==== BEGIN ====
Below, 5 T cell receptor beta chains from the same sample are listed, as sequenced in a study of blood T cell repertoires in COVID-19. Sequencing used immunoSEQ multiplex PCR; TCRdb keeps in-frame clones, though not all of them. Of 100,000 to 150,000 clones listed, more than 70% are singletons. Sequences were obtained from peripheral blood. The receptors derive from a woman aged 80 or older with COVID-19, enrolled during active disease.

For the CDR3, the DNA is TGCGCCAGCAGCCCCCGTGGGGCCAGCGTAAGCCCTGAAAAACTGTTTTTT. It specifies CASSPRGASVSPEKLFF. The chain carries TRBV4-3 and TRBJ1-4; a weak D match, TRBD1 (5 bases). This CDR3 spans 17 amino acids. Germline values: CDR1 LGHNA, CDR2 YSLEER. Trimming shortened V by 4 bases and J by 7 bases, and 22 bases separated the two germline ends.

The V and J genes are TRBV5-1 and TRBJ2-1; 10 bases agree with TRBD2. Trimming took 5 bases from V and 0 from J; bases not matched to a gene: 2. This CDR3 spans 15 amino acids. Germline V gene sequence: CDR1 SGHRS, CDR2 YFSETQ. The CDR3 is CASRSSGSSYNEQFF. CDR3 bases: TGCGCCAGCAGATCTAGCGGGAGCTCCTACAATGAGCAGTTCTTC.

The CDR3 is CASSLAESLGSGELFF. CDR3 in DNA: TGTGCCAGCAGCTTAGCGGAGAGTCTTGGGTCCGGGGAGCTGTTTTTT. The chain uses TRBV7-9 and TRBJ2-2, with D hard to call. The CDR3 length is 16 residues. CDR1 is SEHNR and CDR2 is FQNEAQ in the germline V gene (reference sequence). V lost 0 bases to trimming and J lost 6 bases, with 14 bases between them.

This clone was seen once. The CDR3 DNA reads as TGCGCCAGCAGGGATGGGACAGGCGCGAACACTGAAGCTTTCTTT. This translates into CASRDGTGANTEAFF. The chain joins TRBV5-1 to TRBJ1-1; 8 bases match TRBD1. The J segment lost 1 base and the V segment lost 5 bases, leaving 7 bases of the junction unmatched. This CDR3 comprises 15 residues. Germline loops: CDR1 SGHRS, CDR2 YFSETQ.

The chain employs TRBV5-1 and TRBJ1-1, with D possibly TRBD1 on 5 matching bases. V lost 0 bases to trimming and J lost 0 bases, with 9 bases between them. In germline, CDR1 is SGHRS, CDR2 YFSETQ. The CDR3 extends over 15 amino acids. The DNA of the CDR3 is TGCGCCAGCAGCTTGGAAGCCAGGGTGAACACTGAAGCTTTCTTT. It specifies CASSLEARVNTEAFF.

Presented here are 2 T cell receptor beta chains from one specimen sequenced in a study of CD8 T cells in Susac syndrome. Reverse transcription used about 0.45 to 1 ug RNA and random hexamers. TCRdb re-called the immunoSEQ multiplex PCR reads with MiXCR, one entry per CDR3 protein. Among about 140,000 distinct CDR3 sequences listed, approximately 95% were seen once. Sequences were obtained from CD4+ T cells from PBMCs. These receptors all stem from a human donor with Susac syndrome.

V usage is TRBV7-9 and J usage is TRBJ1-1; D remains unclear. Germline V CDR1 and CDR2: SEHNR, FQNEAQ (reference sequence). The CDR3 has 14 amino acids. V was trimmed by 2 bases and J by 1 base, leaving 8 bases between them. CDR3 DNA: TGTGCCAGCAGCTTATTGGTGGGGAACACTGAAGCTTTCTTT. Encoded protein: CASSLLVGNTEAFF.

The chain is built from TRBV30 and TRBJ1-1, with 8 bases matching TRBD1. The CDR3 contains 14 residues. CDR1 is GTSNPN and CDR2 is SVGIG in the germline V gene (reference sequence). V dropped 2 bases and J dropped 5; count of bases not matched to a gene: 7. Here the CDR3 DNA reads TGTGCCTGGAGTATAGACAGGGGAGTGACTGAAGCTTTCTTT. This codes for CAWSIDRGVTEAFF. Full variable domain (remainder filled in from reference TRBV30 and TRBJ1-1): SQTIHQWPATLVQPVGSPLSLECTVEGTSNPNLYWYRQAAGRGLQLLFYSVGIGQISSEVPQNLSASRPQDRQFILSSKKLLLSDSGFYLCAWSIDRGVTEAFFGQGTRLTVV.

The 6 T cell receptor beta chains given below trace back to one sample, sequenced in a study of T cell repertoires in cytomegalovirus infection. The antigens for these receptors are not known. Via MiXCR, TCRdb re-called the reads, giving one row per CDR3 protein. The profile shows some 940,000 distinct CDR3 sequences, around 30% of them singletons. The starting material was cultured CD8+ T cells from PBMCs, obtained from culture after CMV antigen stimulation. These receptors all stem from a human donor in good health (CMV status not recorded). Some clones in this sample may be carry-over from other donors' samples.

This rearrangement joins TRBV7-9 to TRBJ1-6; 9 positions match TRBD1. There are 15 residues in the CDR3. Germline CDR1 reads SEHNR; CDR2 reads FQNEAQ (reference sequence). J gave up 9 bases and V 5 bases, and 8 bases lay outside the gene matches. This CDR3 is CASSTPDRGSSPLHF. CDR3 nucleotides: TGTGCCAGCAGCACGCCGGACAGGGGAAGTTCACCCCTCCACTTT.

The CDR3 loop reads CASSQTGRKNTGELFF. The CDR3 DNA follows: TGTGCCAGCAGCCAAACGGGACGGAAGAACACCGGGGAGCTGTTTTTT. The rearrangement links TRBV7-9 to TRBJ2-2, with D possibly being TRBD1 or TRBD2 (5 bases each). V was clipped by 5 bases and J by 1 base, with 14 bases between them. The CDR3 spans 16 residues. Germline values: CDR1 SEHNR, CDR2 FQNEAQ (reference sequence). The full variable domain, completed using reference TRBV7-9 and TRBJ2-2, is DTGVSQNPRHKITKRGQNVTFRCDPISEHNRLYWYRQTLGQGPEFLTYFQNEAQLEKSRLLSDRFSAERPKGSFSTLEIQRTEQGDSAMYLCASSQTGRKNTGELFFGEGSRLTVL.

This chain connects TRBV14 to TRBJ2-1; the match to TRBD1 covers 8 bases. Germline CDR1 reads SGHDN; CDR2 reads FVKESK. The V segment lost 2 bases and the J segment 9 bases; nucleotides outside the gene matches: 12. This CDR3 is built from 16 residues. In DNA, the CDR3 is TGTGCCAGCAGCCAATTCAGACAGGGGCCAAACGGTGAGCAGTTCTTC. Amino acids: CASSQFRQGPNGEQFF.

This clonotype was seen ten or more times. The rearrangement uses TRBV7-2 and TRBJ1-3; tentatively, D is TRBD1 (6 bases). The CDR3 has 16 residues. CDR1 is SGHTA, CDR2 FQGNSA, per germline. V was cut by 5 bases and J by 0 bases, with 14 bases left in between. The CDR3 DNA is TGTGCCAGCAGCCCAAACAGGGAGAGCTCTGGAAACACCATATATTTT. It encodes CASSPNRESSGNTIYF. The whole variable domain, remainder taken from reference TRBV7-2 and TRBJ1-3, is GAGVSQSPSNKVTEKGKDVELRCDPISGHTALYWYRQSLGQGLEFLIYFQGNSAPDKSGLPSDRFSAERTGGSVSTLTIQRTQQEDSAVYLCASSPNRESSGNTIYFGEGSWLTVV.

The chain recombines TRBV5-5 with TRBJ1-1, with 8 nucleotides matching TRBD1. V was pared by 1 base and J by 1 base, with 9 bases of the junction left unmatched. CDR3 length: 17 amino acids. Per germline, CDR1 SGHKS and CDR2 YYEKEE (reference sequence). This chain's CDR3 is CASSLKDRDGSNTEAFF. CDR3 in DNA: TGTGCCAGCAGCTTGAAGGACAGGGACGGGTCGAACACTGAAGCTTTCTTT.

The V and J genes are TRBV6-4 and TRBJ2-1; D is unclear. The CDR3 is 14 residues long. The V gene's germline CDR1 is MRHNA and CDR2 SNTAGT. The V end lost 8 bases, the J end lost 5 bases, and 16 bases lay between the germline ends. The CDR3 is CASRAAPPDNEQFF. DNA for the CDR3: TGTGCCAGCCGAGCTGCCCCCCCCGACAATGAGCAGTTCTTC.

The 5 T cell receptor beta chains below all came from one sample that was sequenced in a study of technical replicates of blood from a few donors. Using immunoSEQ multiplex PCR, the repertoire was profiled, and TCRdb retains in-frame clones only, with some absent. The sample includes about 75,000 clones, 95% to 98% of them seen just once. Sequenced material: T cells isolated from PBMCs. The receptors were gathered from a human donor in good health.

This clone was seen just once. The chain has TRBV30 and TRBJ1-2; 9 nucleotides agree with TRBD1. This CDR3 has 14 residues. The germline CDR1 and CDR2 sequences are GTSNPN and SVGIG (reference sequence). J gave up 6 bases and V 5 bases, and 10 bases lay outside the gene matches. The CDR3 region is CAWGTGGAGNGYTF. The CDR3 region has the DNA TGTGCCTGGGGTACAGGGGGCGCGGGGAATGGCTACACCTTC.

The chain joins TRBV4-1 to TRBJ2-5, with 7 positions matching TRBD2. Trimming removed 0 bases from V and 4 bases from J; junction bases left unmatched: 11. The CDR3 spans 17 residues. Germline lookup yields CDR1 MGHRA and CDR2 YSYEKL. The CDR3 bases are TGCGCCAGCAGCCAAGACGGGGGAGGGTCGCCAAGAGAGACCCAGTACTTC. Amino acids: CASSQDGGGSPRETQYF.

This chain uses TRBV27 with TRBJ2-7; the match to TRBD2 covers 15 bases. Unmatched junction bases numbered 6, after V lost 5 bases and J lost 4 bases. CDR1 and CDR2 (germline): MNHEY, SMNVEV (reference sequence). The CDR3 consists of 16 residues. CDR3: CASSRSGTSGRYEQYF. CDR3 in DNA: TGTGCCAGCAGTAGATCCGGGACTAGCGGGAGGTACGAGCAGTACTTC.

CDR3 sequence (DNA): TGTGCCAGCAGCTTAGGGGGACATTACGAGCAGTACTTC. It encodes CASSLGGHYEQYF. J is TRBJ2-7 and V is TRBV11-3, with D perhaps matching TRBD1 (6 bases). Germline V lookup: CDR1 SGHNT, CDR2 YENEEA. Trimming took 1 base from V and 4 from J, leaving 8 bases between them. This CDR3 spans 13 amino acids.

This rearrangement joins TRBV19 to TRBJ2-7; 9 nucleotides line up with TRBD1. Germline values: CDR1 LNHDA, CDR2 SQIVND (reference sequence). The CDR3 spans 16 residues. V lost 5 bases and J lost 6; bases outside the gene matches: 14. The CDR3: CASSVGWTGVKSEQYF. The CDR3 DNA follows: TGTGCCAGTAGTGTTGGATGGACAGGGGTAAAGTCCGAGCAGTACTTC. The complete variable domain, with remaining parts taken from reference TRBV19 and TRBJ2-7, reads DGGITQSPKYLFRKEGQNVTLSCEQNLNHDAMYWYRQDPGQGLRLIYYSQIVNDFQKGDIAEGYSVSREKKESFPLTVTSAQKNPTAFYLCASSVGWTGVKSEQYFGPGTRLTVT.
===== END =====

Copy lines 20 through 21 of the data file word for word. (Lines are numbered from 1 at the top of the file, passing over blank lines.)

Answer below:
This chain uses TRBV27 with TRBJ2-7; the match to TRBD2 covers 15 bases. Unmatched junction bases numbered 6, after V lost 5 bases and J lost 4 bases. CDR1 and CDR2 (germline): MNHEY, SMNVEV (reference sequence). The CDR3 consists of 16 residues. CDR3: CASSRSGTSGRYEQYF. CDR3 in DNA: TGTGCCAGCAGTAGATCCGGGACTAGCGGGAGGTACGAGCAGTACTTC.

CDR3 sequence (DNA): TGTGCCAGCAGCTTAGGGGGACATTACGAGCAGTACTTC. It encodes CASSLGGHYEQYF. J is TRBJ2-7 and V is TRBV11-3, with D perhaps matching TRBD1 (6 bases). Germline V lookup: CDR1 SGHNT, CDR2 YENEEA. Trimming took 1 base from V and 4 from J, leaving 8 bases between them. This CDR3 spans 13 amino acids.